The Tubi TV home screen on Android

The Tubi TV home screen on Android

Tegna, which I still think of as the old Gannett TV, today announced a strategic investment in Tubi TV. The press release said that Premion, Tegna’s local ad network for OTT content, will expand its existing relationship with Tubi. Therefore Tubi, which picked up $20 million in funding last May, probably has a better chance of staying around awhile.

I must confess that when I’ve done roundups of free, ad-supported streaming services, I haven’t given Tubi full credit. The press releases it sends out call it “the industry’s leading free streaming and TV movie network,” and its library covers a lot of genres. Tubi also has apps for most of the usual streaming suspects, though I wish it would roll out an Android TV app to go with its app for other Android devices.

That press release had a lot more, including the kind of quotes you’d never hear in conversation. “Tubi and Tegna share a vision of the future of digital advertising, based on superior technology, targeting and premium content,” said Farhad Massoudi, founder and CEO of Tubi, Inc. “Together, we provide innovative ad solutions within an unparalleled mix of premium content. I look forward to our broader collaboration with Tegna.”

It all reminds me of two recurring themes I’ve been reading lately from the some know-a-little pundits. One is that streaming services are losing money because they can’t possibly afford to pay for the content they’re using. In fact, the kind of precisely targeted ads they can offer make that revenue stream a lot larger than for typical network ads. The second is that cord-cutters don’t account for internet service provider fees when considering TV subscription costs. Well yeah, and they aren’t accounting for the price of electricity or heat for their viewing room either. For the vast majority of US households, broadband internet is an automatic purchase like running water. For all of these viewers, Tubi TV is a pretty decent free service.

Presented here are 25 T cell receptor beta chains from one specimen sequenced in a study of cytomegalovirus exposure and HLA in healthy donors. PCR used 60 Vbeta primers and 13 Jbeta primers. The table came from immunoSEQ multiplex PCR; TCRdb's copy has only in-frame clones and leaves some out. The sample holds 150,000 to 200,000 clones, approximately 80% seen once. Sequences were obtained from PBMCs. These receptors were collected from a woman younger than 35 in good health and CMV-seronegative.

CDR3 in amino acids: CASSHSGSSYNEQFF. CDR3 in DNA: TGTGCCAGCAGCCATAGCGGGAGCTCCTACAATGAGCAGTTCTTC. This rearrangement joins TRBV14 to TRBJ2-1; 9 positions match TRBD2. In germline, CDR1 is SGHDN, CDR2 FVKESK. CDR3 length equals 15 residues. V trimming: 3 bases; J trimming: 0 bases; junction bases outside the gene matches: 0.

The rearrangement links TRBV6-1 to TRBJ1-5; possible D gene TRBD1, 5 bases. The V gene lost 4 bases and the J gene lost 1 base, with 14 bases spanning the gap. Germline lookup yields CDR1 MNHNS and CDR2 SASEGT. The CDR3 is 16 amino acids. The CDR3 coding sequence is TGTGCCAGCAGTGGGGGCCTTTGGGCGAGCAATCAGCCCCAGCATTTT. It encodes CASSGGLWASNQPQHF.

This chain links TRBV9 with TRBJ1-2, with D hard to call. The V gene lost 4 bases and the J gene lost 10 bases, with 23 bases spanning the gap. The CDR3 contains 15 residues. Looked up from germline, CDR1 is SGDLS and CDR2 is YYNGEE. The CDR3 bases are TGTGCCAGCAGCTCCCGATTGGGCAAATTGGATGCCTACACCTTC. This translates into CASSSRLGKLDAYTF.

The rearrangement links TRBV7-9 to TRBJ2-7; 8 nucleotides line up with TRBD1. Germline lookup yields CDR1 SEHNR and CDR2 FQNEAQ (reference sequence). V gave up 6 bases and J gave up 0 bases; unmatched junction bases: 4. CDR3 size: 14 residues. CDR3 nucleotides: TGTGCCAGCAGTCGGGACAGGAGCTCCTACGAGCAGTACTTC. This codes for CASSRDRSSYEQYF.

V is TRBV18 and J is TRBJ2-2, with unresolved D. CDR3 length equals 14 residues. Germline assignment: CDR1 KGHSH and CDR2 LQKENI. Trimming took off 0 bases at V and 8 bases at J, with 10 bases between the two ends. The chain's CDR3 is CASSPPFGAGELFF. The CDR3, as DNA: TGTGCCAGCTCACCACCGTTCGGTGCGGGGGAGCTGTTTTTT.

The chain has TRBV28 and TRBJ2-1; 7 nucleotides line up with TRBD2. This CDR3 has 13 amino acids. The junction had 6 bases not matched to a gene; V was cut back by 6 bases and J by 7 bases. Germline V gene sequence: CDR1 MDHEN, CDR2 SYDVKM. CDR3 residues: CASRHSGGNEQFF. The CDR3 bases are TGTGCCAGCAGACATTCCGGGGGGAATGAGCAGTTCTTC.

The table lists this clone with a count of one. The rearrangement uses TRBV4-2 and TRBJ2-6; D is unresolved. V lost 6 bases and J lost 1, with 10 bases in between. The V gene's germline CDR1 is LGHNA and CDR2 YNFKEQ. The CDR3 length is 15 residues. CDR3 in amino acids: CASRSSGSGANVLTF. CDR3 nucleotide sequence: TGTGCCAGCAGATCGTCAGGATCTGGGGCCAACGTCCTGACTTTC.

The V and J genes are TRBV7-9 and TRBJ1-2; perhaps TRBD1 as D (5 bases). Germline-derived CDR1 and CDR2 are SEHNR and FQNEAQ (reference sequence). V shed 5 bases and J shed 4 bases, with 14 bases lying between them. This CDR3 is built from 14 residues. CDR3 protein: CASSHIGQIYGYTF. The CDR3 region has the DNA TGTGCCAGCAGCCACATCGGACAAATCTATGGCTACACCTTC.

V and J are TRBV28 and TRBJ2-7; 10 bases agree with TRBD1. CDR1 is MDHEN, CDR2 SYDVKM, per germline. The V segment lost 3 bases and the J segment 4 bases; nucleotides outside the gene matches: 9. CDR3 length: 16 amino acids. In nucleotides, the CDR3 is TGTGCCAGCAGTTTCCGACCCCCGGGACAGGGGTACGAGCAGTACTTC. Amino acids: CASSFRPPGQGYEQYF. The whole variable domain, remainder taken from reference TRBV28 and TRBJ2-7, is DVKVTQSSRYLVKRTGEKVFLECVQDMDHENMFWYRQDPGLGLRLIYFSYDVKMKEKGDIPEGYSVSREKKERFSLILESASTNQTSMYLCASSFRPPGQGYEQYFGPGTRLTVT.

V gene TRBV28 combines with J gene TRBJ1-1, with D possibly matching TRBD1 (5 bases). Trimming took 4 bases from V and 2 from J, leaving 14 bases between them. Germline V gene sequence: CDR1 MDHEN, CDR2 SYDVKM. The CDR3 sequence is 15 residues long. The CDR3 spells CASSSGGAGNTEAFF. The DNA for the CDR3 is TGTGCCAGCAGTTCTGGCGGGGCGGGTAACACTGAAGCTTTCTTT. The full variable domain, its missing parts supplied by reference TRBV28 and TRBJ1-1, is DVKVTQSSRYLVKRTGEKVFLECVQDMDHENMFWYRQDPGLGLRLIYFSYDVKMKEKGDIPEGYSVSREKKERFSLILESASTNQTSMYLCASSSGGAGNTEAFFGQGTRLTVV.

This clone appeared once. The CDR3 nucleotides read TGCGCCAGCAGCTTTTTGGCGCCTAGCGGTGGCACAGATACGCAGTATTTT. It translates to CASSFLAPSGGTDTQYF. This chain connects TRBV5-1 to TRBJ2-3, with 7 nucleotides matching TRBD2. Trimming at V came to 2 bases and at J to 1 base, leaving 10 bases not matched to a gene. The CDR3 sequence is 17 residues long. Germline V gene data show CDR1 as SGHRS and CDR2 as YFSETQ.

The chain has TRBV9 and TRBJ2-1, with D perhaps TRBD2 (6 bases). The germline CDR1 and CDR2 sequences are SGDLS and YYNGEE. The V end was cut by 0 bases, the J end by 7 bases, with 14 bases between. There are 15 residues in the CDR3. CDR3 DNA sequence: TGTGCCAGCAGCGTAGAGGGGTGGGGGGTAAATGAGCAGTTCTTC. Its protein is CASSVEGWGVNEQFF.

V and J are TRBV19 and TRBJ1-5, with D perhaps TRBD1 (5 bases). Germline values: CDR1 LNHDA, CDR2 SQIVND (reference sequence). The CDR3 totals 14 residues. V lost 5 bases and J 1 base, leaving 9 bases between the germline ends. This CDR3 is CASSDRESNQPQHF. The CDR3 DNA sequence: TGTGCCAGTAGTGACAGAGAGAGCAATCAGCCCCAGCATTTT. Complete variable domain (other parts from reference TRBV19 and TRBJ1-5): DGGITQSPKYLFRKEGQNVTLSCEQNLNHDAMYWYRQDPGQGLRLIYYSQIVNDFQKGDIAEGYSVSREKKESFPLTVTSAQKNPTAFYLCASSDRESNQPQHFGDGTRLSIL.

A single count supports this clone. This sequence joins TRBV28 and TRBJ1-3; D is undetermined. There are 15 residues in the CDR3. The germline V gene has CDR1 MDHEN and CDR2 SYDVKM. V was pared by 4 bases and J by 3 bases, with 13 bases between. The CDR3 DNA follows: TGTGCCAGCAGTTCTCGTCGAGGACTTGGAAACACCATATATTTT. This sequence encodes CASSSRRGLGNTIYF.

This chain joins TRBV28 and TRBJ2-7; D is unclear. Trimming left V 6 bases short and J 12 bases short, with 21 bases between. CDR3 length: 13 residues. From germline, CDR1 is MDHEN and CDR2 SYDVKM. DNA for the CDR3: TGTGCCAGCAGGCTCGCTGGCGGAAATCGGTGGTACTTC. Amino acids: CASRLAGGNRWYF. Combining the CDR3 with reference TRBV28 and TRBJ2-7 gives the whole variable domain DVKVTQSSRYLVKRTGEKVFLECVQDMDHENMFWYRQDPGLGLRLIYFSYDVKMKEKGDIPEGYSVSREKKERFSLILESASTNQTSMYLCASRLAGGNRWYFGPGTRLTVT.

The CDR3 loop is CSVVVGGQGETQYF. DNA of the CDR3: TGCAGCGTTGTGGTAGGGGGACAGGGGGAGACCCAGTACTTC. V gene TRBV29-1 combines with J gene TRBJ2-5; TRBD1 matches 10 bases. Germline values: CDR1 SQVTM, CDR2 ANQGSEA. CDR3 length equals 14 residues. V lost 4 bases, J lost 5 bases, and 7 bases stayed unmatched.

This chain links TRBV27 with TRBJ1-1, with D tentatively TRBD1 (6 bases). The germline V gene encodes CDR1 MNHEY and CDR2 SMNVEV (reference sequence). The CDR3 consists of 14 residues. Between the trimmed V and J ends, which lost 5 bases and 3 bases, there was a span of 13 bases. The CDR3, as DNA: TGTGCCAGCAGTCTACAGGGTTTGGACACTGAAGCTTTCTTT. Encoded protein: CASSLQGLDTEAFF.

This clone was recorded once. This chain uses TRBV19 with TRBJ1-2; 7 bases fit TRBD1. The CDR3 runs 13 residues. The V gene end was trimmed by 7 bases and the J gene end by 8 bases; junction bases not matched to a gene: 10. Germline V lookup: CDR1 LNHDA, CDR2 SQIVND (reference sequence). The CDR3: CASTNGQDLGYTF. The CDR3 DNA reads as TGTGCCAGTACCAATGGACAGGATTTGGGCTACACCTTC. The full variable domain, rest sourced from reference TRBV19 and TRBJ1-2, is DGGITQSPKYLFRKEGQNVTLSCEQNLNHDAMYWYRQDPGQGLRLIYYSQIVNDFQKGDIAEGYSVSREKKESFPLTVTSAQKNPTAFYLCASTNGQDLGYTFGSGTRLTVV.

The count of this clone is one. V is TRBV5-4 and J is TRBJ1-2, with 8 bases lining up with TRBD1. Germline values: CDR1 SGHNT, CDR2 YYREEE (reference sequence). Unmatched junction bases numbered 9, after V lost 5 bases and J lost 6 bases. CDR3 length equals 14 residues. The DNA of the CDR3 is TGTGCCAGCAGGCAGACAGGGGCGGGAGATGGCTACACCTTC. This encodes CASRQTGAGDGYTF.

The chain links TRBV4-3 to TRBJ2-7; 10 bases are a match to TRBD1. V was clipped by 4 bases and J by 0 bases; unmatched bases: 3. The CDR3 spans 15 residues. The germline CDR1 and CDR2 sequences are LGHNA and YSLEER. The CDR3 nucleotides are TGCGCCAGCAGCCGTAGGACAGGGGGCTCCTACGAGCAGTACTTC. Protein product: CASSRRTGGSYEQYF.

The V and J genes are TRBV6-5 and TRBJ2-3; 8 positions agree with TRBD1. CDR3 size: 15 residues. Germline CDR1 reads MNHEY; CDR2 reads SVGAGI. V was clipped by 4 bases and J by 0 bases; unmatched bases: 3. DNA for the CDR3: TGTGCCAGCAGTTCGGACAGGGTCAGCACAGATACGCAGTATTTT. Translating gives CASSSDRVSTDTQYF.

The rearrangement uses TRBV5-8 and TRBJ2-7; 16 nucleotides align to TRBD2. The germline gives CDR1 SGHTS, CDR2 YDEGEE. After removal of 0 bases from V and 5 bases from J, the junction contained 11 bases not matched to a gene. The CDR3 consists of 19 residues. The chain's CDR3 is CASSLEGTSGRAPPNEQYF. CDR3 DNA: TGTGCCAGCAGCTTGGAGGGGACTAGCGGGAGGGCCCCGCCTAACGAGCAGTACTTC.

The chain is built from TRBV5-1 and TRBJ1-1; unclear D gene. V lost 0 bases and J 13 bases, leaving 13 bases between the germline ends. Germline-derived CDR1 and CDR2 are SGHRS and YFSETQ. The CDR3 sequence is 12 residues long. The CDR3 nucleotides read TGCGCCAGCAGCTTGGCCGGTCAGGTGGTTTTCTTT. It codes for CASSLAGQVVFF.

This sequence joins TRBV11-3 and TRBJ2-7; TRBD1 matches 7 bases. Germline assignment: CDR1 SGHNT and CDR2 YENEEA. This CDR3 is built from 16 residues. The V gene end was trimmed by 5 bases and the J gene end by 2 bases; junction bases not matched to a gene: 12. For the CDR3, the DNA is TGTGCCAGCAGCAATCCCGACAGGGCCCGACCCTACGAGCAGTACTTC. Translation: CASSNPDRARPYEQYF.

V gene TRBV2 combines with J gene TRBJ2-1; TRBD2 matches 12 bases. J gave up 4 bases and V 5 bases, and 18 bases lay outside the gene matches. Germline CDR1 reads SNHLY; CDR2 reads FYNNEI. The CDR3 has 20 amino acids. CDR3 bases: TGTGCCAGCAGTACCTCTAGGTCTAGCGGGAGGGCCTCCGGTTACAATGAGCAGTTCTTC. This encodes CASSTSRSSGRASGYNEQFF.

Locast channel grid ending with, the non-profit service streaming New York City over-the-air TV stations on the internet, added another channel since its launch earlier this month. WNET, NYC’s primary PBS affiliate, joins WLIW, the secondary PBS station in town.

I noticed the addition in a Bloomberg Technology story that ran last Friday; it mentioned that Locast carried 15 channels. And the article led with the news, or non-news, that I find very interesting about this startup. “It’s been a week and we haven’t heard anything,” said David Goodfriend, head of Locast. “I don’t know how long that will last, but it’s been longer than I’d ever thought.”

Later, that Bloomberg article possibly explained what might trigger broadcasters’ lawsuits. It quoted Jack Goodman, a former general counsel for the NAB, who noted that the non-profit copyright loophole prevents Locast from benefiting from its retransmissions. In short, there will be trouble if it ever starts charging for subscriptions. And if it remains a free service, Goodman said, “I don’t know how they can afford to do it.”